We stayed home for the entire month of April. We will stay home for the entire month of May. But, until last week, I thought it was irrational to think bars and nightclubs would still be closed by the time we got to Pride.
On Friday, that changed when Gov. Inslee unveiled his plan for reopening the state, which will come in four phases. “At minimum, it looks like we won't hit phase four until mid-July,” wrote Rich Smith in his report on Inslee’s plans. That fourth phase is when nightclubs and gatherings of over 50 will be permitted. Seattle Pride is at the end of June.
The writing was really on the wall when San Francisco canceled its 50th anniversary Pride parade, which was scheduled for this summer, in the middle of April. If San Francisco was willing to put off such a big milestone, there was no hope for Seattle. We canceled our Pride parade a few days after the San Francisco announcement. Seattle plans on hosting this summer's events online, but details are still TBD.
Obviously, Pride has never been just about a parade. Pride is about filling a city with bodies, all the different types of bodies that make up the clumsy and hopeful acronym that encapsulates the queer community. On Pride, we have a physical reckoning with our straight world, together, if only for one week a year.
Lately, I stay up much later than I used to on Fridays and Saturdays. I'm up until 4 or 5 in the morning. I'm not doing anything special. Just sitting at home, waiting for something to happen. Nothing really does. I just miss going out.
Out of habit, I walked down to Re-bar and Kremwerk this Saturday, which exist on one block near the Denny Triangle. I wanted to see if the clubs were still there. They are.
In The Stranger's review of Seattle's '10s, Dave Segal correctly summarized how the block felt for the majority of the last decade:
When Kremwerk opened in 2014, it immediately established itself as a hub of electronic-music producers and DJs and experimental drag artists. Previously, the Denny Triangle had been a Bermuda Triangle for edgy art, with the exception of Re-bar, which used to be an epicenter for both punk drag and avant-electronic music. Now clubbers into underground sounds and unconventional drag can simply make a left at the Market House Meats joint on Howell to get fresh cuts of beats and ham at Kremwerk.
When it comes to music, Kremwerk favors talent and diversity rather than overpaid prima-donna DJs who make bros and hoes punch the air. You could say it's the Berghain of the Northwest—but without the problematic entry policy. When it comes to drag, the venue has facilitated big breaks for unconventional performers such as Cucci Binaca, Arson Nicki, Betty Wetter, and Cookie Couture. Kremwerk's shows often have up to 50 drag queens acting outrageously around the complex, which also includes Timbre Room and Little Maria's Pizza. According to one aficionado, "It often feels like an anarchic drag school that's always throwing a party."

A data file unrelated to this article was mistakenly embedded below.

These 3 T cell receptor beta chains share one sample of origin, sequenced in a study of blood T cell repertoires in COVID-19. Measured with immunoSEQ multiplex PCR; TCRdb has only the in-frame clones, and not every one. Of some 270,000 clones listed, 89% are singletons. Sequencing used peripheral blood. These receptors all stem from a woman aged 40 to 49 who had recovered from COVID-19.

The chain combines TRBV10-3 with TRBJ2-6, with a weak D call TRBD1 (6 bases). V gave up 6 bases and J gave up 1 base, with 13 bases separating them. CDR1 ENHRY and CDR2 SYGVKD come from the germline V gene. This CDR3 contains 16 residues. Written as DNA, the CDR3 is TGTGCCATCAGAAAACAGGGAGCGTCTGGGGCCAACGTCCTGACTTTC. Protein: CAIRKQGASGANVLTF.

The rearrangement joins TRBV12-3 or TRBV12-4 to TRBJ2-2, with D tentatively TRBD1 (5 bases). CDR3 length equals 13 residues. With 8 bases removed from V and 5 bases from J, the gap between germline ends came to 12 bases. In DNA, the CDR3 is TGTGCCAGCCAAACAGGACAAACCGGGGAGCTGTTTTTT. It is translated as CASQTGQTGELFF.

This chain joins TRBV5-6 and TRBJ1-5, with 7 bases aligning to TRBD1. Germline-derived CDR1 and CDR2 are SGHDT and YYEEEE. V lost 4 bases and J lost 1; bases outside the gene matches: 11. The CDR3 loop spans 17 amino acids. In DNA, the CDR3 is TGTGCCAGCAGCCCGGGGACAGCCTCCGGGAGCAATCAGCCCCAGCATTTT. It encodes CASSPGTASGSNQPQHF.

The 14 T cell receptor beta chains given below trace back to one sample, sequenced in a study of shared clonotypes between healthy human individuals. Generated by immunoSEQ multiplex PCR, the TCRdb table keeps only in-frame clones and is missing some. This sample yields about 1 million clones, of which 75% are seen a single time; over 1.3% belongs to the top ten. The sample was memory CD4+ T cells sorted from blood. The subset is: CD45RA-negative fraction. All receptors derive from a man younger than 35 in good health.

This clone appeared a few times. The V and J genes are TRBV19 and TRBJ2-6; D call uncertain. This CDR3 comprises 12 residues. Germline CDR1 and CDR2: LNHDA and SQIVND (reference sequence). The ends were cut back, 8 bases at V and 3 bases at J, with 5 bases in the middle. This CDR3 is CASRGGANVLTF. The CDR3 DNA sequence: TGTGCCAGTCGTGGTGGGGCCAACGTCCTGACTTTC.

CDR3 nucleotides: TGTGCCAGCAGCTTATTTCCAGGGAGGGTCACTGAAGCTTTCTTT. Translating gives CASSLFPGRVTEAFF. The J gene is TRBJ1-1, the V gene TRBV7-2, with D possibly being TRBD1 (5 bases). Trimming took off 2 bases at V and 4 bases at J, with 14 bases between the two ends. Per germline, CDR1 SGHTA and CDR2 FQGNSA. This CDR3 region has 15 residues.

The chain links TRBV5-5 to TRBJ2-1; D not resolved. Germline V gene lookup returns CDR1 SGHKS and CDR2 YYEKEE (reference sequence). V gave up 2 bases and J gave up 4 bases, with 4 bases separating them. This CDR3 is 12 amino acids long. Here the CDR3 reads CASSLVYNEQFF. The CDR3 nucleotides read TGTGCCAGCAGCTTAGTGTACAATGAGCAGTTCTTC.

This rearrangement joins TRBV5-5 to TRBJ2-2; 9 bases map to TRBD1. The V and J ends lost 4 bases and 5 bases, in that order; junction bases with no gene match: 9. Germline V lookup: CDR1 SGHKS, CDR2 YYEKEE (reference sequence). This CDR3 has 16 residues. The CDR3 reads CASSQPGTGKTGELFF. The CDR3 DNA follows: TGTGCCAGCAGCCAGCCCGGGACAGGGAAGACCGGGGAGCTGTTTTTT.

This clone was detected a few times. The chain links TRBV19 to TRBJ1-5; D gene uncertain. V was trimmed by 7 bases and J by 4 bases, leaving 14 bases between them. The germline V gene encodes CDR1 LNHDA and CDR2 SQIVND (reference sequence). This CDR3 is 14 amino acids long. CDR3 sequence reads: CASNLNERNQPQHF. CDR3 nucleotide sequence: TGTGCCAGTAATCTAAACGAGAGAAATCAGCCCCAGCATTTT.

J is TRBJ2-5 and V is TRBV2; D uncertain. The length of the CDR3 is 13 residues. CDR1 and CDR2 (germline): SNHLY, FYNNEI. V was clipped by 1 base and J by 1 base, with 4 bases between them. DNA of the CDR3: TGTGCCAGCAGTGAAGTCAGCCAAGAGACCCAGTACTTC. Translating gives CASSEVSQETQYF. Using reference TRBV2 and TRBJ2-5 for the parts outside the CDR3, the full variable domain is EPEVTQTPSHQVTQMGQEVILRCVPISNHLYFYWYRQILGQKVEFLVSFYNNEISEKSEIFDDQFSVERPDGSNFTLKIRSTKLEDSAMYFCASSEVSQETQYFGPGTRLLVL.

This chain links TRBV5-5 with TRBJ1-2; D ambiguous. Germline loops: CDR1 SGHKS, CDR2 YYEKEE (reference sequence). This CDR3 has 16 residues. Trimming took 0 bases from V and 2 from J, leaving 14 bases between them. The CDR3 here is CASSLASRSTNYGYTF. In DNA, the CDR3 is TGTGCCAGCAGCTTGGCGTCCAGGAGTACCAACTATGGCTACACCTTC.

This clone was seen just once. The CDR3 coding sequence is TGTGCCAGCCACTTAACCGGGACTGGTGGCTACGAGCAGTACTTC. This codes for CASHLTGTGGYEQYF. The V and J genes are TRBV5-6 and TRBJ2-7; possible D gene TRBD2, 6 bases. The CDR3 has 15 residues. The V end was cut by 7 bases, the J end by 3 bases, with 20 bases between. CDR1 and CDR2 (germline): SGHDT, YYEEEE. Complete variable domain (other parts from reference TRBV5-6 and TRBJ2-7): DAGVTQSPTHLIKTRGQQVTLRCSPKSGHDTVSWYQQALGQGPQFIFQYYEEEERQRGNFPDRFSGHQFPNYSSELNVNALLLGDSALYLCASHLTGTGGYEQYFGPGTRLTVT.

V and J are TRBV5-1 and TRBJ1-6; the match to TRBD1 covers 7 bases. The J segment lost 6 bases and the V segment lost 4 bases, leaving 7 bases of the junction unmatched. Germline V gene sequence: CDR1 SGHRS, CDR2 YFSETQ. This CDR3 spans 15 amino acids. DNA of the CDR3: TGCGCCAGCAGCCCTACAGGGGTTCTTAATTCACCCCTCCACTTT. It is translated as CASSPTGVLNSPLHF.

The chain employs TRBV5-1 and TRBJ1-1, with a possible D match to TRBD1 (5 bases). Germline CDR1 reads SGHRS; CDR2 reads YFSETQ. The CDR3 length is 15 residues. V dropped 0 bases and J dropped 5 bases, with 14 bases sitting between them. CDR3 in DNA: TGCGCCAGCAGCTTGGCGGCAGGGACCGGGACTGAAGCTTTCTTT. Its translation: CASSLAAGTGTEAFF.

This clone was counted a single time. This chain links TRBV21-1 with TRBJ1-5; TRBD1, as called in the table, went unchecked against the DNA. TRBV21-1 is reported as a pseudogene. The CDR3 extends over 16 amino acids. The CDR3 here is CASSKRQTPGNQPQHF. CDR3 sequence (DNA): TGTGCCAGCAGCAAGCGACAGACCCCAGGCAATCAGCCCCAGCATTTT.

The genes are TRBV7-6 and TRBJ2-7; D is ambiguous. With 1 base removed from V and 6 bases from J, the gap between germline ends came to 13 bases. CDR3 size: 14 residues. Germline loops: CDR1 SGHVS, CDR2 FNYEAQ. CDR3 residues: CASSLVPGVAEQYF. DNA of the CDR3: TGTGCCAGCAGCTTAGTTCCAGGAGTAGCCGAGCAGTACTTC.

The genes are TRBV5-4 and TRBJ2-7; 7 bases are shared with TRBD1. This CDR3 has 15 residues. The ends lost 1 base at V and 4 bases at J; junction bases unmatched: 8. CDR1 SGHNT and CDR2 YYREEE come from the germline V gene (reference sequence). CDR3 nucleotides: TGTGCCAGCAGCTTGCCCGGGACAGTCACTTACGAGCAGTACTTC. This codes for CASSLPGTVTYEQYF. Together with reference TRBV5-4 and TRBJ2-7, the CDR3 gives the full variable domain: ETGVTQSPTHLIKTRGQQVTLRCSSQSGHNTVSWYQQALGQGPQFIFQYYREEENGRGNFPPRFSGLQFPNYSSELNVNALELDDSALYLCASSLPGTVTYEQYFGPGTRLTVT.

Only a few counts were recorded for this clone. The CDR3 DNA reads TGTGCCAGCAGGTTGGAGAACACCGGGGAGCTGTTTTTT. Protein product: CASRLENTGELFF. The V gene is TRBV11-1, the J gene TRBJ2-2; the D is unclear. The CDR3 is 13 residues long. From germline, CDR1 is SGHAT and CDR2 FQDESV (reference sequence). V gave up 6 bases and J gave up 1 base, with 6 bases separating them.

Now everything is very quiet. The clubs feel like they're in comas.
The only activity on the block comes from the mammoth apartment buildings that surround the venues. When Kremwerk opened, these buildings were parking lots. I won't be silly and pretend that I preferred the parking lots, but the juxtaposition between these dark queer bunkers and the soaring glass towers is stark. These new buildings look toward a different future, one where the huge Seattle Convention Center expansion redefines the Denny Triangle. It's a future that probably doesn't include these clubs.
I guess it's fitting that during these strange days I have found hope in, of all places, the video livestreaming service Twitch.
Until recently, Twitch was a platform mostly for gamers to livestream themselves playing video games. In this pandemic, many drag and nightlife performers have migrated to the platform, using it to perform for their old audiences and make money through tips.
I first mentioned the possibility of digital drag shows in March. At that time, the only queen who was making the jump to digital in a big way was a performer named Biqtch Pudding, most known for winning the second season of the RuPaul's Drag Race rival, Dragula.
Pudding's first digital drag show was streamed live on her channel on a Friday night in the middle of March. It was around four hours long, incredibly DIY, and featured a massive range of queens, from popular RuPaul's Drag Race winner Alaska Thunderfuck to amateur queens from Atlanta, San Francisco, and Houston. It was weird, entertaining, and successful. Almost immediately, similar shows spawned across the country.
Digital drag has quickly become the norm. There are drag brunches on Instagram and bingo nights on Zoom. The trend must have hit the suburbs, because the Seattle Times has even started to notice it. I've talked to a handful of local queens who've told me they've made more money in tips performing three minutes on Instagram Live than they did performing three hours in a nightclub. The question now is how long this enthusiasm will last.
Eventually we will pass Phase 4 and fill streets again. For now, Pride must stay online. Our favorite clubs will be empty, but I expect our comment boxes will be full.
In the words of Vera Lynn and the Queen of England...